Skift: Yeah, I’m sure there were many doubters about Ctrip, especially in the beginning.

Sun: Fortunately, I think in travel we already had a couple of players in the USA. The USA was very advanced in online travel. We had Expedia, Priceline, Orbitz, and Travelocity. The U.S. was always the leading player. Investors saw what happened in the USA and our model was very easy to explain it to them. What was difficult was that China at that time was quite backwards. When I first joined Ctrip, investors always asked me, ‘Do you think we should invest in Ctrip?’ I told them, ‘Every investor, every fund has its own criteria. But I can share why I came to China to work for Ctrip because for me I’m investing my youth and time, and my life in this company.

I told them, ‘You really need to ask three questions. First of all, do you want to invest in China?’ Because 10 years ago, some investors still had a bias against China. It is a country very few people knew about it. The reason I came back was I was born in Shanghai. I went to Peking University law school. I went to study, work and live in Silicon Valley for almost 15 to 20 years. The GDP growth rate at that time in China was about 8 to 10 percent. In the USA it was about 3 percent.

For me, as a young person, if the country is developing faster that means they need more talent and the career path will be better. China obviously was going to surpass many countries because the government is very efficient and people here are very hardworking. It was going to surpass a lot of neighboring countries like Japan, Korea, Southeast Asia, all these. So that’s a great opportunity. The first question is whether you want to invest in China.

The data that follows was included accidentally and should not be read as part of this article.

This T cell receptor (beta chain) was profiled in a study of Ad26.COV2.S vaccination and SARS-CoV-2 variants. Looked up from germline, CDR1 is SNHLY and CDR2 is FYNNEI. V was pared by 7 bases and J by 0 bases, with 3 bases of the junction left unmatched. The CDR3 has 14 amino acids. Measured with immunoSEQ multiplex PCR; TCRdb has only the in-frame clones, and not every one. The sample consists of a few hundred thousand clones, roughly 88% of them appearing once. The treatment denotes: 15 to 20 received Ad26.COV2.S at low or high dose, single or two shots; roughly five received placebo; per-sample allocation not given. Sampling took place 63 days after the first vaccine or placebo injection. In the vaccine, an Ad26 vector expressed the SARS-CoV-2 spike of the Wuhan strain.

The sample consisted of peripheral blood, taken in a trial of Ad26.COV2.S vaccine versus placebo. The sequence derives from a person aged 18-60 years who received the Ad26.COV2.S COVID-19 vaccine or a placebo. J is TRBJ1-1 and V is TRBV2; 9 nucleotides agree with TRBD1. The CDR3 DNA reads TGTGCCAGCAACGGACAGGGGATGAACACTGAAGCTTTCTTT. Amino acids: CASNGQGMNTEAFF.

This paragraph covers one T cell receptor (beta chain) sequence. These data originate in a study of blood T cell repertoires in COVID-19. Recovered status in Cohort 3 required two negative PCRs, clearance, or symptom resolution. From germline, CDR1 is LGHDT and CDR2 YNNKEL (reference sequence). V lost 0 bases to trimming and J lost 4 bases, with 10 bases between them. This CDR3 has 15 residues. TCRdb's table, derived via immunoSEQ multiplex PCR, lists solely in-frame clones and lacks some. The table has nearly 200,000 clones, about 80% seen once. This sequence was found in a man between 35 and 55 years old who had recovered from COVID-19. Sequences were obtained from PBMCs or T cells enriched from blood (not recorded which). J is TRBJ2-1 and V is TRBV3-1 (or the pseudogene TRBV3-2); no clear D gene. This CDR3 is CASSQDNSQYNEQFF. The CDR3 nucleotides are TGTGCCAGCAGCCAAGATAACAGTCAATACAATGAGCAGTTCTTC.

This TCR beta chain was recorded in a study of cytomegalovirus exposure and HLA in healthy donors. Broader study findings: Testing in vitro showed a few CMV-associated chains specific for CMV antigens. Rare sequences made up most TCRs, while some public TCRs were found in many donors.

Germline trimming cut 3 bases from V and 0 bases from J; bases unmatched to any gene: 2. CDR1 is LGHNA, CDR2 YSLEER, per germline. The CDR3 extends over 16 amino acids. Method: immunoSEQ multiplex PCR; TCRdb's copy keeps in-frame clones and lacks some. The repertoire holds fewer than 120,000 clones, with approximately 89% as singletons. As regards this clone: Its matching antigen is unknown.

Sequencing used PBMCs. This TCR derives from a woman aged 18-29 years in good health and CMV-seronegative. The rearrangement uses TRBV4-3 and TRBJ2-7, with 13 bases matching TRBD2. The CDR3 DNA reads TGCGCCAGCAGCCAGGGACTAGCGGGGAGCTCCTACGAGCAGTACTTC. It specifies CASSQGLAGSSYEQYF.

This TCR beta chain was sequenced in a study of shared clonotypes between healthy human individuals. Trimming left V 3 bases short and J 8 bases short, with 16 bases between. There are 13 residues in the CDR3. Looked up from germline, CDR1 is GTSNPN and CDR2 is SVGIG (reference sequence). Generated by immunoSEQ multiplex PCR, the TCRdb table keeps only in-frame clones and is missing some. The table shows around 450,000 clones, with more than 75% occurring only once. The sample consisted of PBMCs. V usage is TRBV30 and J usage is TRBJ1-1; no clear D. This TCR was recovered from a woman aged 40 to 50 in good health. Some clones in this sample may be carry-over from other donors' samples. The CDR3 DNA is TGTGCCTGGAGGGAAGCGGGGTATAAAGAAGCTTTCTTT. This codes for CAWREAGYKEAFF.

The second question is, ‘If you want to invest in China, which industry do you want to invest in?’ I feel travel is a great industry. A lot of other industries, such as alcohol, tobacco, and the gaming industry are very profitable. They’re high-margin. For travel, you bring happiness to people’s lives. So you are very rewarded. Also when so many Chinese people go out into the world we always ask our customers to become the diplomats for China, and to bring the best of China to the world. Let people know China through you and ask these customers also to bring the best of the world to China so people in China will know what’s going on in the rest of the world. From that perspective, I think it’s increasing the friendships between Chinese people and the rest of the world.

That is very meaningful to me and to the rest of our team. Every day when we are issuing a ticket or booking a hotel, and we don’t see it just as people working. It’s a mission that we are actually doing. We’re training the whole country. We’re bringing China closer to the rest of the world. I think travel is a great industry. And as a percentage of GDP, the China travel industry still is much lower than in Europe and the United States. Again, the travel industry will be among the fastest growing industries there.

The third question is, ‘If you want to invest in China and in the Chinese travel industry, which team has the best chance to win?’ Throughout the past 15 years, every year there were newcomers that came in to compete with us. In the beginning, I think, it was China Mobile, then banks and lots of players. In the end, it’s always whoever has the strongest customer service, whoever has the strongest technology, branding and product will win.

Internally, we have five very important items. One is service. That’s important. The second is the product. You need to have all kinds of product rather than one product. The third one is technology. The fourth one is price. And if you have all these four items, then your branding is very strong. If you can do these five items very well, then you will be leading the competition. That’s what happened.

Skift: You came to Ctrip in 2005, right?

Sun: Yes, I just had my 10-year anniversary with the company. It has been a very rewarding 10 years for me. When I first joined the company, our market cap was about $500 to $600 million. Now, we’re close to $15 to $20 billion.

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Tags: china, china outbound, ctrip, oral history, ota history